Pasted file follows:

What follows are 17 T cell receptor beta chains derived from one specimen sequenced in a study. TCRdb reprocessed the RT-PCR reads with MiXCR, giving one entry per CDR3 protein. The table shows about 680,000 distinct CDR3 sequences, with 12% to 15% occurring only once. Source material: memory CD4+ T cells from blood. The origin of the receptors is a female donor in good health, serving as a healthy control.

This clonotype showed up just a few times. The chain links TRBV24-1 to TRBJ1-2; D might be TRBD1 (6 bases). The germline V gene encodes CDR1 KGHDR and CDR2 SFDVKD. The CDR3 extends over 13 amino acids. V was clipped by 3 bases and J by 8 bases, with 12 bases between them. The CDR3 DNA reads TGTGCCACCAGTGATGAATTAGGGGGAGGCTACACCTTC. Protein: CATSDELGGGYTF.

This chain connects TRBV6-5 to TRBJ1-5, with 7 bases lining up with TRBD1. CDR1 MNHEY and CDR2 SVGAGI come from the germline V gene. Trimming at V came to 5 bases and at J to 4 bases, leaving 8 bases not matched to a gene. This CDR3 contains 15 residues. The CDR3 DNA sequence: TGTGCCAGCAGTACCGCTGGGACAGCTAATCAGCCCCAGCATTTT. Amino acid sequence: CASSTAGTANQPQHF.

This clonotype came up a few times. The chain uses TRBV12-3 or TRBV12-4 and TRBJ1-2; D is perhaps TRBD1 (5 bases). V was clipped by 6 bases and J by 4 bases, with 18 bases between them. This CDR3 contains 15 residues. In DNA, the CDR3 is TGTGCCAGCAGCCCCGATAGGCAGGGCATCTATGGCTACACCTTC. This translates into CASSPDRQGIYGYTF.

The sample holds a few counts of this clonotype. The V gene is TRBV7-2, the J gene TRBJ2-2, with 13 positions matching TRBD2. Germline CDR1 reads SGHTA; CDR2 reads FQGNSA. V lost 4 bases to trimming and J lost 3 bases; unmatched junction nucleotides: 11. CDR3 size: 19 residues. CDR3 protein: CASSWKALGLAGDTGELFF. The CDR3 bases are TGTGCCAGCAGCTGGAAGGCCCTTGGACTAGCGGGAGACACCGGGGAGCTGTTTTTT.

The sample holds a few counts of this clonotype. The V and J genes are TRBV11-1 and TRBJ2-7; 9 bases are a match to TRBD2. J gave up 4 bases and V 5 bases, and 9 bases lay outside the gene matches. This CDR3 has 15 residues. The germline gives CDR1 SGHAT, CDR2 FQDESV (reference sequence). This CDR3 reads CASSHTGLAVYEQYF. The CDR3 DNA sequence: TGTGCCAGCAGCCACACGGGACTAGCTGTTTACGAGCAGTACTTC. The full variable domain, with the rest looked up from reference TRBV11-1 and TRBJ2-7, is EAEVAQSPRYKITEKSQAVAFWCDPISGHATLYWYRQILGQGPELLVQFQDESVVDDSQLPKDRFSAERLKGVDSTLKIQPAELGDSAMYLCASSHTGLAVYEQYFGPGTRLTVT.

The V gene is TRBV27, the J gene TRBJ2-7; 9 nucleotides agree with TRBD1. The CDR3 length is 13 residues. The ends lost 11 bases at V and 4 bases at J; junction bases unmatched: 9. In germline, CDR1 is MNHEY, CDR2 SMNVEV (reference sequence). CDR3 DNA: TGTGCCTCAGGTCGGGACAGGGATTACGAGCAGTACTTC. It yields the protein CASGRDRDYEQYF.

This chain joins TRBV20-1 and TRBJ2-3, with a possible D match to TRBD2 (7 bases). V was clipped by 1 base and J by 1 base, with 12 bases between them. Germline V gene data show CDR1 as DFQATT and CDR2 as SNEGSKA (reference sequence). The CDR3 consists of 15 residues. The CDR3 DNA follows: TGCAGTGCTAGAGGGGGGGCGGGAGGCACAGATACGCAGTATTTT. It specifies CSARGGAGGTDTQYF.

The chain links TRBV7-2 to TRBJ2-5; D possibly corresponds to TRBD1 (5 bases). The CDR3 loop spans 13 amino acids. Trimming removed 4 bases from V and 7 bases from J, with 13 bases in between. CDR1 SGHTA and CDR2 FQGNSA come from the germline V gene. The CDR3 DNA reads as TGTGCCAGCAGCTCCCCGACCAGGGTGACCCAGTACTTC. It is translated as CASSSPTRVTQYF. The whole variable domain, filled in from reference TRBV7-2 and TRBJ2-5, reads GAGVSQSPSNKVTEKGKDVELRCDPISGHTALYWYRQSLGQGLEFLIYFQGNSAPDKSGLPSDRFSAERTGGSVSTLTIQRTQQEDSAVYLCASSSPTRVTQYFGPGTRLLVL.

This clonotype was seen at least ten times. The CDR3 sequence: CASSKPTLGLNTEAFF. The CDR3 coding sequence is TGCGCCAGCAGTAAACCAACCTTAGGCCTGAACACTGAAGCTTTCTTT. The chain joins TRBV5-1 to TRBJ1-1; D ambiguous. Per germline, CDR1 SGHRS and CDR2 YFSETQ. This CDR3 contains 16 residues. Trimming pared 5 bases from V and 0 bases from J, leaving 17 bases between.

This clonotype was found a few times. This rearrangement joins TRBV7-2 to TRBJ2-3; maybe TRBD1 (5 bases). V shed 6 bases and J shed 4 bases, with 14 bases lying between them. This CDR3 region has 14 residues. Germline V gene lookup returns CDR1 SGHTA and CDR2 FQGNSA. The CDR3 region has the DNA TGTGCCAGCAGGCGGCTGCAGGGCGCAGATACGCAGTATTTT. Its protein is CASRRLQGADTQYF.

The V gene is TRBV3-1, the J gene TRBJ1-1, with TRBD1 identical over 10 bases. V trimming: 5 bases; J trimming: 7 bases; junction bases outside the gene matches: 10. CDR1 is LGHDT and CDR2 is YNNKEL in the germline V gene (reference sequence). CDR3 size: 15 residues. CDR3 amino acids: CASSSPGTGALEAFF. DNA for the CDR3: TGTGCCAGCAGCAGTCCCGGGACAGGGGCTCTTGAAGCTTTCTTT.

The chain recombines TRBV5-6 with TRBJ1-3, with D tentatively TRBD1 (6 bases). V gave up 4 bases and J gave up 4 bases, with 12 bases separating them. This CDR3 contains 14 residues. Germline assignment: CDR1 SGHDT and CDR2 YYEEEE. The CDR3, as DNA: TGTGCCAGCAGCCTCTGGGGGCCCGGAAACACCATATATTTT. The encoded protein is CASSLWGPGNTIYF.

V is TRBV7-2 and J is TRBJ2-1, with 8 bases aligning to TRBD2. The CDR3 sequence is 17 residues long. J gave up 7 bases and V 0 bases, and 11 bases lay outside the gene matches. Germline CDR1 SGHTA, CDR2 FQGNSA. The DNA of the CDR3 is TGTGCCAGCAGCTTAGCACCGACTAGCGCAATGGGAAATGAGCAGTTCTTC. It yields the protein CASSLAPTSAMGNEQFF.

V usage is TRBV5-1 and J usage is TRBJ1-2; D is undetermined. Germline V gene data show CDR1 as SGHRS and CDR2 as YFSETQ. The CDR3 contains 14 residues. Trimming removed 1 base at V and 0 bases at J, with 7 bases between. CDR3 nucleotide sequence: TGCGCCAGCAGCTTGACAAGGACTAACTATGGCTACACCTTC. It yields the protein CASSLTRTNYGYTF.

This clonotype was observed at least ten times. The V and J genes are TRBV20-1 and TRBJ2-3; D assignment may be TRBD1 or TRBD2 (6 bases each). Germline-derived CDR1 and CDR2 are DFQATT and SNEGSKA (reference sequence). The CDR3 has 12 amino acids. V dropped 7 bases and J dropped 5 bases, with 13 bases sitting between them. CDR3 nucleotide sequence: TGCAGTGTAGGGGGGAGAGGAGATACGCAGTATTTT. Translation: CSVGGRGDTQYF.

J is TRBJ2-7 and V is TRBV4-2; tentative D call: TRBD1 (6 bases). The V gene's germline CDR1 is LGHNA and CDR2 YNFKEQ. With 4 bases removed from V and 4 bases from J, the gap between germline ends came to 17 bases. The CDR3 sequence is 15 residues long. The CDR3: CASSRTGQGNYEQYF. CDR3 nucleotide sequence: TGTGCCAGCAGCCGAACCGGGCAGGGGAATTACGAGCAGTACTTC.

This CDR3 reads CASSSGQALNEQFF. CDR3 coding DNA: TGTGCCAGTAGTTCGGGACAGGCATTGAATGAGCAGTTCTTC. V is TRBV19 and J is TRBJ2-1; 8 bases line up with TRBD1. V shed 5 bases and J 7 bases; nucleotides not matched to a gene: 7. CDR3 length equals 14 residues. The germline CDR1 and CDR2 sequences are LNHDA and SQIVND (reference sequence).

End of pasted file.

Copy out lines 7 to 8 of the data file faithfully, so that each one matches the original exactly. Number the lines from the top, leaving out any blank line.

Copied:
The V gene is TRBV27, the J gene TRBJ2-7; 9 nucleotides agree with TRBD1. The CDR3 length is 13 residues. The ends lost 11 bases at V and 4 bases at J; junction bases unmatched: 9. In germline, CDR1 is MNHEY, CDR2 SMNVEV (reference sequence). CDR3 DNA: TGTGCCTCAGGTCGGGACAGGGATTACGAGCAGTACTTC. It yields the protein CASGRDRDYEQYF.

This chain joins TRBV20-1 and TRBJ2-3, with a possible D match to TRBD2 (7 bases). V was clipped by 1 base and J by 1 base, with 12 bases between them. Germline V gene data show CDR1 as DFQATT and CDR2 as SNEGSKA (reference sequence). The CDR3 consists of 15 residues. The CDR3 DNA follows: TGCAGTGCTAGAGGGGGGGCGGGAGGCACAGATACGCAGTATTTT. It specifies CSARGGAGGTDTQYF.